Quantum physicists' interest in the Hindu Vedanta: science and soul conscioussness.
I mentioned previously Schrödinger's interest in the Vedanta philosophy of Hinduism.
I found another eminent quantum physicists, Eugene Paul Wigner, who also had an interest in the Vedanta.
The waves of religious thought rise and fall, and on the topmost one stands the prophet of the period. Ramakrishna came to teach the religion of today, constructive, not destructive. He had to go afresh to nature to ask for facts, and he got scientific religion which never says "believe," but "see." "I see and you too, can see"---said Vivekananda.
Until not many years ago, the existence of a mind or soul would have been passionately denied by most physical scientists. The brilliant success of mechanistic and, more generally, macroscopic physics, and of chemistry, overshadowed the obvious fact that thoughts, desires, and emotions are not made of matter and it was nearly universally accepted among physical scientists that there is nothing besides matter.
The Wigner's friend paradox is at the origin of the theory that it is consciousness that causes a quantum wave to collapse (but that idea is still very controversial):
Consciousness causes collapse is the theory that observation by a conscious observer is responsible for the wavefunction collapse in quantum mechanics. It is an attempt to solve the Wigner's friend paradox by simply stating that collapse occurs at the first "conscious" observer. Supporters claim this is not a revival of substance dualism, since (in a ramification of this view) consciousness and objects are entangled and cannot be considered as separate. The consciousness causes collapse theory can be considered as a speculative appendage to almost any interpretation of quantum mechanics and most physicists regard it as a non-scientific concept, claiming that it is 1) unverifiable and 2) introduces unnecessary elements into physics.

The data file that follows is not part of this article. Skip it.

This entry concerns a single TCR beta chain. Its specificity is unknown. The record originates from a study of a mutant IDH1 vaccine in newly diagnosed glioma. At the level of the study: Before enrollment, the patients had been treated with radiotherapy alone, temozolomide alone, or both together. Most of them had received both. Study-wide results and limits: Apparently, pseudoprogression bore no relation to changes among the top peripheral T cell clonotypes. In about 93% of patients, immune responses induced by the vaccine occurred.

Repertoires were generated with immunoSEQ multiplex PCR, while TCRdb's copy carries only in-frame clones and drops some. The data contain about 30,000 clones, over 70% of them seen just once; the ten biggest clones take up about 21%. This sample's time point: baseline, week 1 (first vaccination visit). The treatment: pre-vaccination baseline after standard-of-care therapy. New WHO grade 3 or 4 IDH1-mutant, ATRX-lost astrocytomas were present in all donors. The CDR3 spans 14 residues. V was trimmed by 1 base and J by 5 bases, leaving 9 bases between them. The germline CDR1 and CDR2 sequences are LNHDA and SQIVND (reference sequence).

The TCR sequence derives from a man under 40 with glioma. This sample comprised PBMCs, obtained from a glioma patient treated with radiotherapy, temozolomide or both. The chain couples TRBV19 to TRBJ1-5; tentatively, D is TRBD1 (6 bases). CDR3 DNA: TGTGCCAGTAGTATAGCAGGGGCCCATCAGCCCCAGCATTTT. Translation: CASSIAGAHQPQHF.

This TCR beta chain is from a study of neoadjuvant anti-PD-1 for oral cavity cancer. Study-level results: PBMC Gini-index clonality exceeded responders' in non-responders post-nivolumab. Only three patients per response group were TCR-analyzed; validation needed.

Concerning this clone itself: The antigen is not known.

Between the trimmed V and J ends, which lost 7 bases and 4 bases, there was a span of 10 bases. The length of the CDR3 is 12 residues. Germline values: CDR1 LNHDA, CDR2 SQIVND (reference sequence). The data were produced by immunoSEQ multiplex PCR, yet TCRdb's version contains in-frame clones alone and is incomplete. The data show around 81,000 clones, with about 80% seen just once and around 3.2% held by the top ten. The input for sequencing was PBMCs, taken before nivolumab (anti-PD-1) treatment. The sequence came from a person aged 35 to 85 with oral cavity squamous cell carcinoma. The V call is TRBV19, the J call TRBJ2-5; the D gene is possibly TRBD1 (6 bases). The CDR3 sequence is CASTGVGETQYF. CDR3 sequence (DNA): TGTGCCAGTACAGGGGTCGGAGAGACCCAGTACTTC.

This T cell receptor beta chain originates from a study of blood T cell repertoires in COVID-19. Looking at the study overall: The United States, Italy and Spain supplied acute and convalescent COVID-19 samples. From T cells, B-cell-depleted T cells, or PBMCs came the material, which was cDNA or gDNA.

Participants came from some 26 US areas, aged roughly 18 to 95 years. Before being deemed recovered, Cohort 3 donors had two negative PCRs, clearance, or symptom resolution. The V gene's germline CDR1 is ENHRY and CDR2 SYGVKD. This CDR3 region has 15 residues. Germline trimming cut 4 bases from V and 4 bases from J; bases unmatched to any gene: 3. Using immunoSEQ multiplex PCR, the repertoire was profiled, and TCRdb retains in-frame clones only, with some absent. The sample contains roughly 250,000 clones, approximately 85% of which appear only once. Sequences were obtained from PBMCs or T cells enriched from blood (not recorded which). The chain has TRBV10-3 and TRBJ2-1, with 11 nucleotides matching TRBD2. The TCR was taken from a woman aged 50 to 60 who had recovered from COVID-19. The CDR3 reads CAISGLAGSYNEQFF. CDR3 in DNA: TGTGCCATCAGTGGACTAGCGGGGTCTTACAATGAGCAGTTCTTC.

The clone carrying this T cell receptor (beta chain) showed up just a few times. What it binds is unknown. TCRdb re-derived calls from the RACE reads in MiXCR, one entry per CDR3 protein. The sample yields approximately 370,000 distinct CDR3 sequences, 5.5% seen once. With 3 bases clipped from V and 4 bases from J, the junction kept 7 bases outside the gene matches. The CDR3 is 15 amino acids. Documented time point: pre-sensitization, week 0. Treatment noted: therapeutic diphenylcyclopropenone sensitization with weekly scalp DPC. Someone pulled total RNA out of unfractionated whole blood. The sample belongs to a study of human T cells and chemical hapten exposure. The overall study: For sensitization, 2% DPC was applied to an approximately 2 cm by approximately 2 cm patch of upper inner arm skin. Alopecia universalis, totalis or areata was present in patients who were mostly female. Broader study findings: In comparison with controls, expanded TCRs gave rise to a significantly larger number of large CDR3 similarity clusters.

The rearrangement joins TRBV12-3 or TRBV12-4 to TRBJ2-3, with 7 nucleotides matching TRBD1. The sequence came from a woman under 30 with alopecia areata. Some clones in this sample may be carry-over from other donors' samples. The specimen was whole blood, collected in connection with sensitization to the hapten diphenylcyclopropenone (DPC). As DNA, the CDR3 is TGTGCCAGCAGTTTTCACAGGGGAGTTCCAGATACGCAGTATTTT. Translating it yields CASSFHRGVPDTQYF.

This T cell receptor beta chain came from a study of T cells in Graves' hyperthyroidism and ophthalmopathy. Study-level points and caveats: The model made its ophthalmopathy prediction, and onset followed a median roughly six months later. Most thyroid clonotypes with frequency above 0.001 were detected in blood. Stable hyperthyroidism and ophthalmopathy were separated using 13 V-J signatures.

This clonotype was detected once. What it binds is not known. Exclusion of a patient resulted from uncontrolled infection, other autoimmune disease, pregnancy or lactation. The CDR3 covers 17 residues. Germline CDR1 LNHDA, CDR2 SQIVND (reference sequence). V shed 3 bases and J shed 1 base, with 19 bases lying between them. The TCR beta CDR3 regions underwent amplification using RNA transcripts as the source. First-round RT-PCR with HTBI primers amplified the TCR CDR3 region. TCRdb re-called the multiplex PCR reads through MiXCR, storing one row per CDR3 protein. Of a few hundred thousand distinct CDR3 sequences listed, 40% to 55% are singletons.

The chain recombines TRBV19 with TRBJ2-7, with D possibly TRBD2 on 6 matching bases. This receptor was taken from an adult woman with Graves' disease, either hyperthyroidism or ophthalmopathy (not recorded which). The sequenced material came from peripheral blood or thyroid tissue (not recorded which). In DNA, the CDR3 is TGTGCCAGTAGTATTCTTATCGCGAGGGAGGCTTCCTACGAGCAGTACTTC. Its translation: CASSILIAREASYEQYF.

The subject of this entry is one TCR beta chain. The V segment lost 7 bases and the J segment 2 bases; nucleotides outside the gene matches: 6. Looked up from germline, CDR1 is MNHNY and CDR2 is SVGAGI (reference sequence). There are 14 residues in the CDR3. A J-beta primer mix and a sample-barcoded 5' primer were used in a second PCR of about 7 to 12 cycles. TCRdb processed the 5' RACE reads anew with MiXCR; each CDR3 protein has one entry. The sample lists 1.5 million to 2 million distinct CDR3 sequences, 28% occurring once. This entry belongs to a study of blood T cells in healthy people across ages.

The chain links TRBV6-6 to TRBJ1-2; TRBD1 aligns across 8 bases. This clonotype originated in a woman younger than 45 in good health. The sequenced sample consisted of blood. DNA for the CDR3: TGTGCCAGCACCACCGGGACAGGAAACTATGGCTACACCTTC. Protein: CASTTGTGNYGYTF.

It has been claimed that the theory meshes well with ancient Eastern mysticism and philosophy, including that of Buddhism which includes a belief in the transitory, interconnected nature of all things and the illusion of separation of thought and existence. This is one of the major themes of the book The Dancing Wu Li Masters. It also meshes well with the views of the New Thought movement.
The view is also presented in the popular and controversial documentaries What the Bleep Do We Know!? and The Secret,
Note the added emphasis: not so long ago, scientists would have denied that anything beside matter exist. But we know now that matter is mostly made of emptiness and a bunch of sub-atomic particles whose behaviour is really bizarre. Now, scientists do not deny the existence of a soul or non-physical (non-material) consciousness. They merely say that is is not provable and thus conveniently brush the idea under the carpet.
I am happy with the scientist keeping the soul out of their equations. What I would like, though, is that the scientists on one side, the mystics on the other, and the rest of us in the middle be clear on the fundamental difference between the realms investigated by the two groups: to the scientist, the physical 3D world, to the mystics everything beyond that.
Thus, the idea is not to use science to prove or disprove the existence of a soul, but to understand that it is not necessarily its job to do so.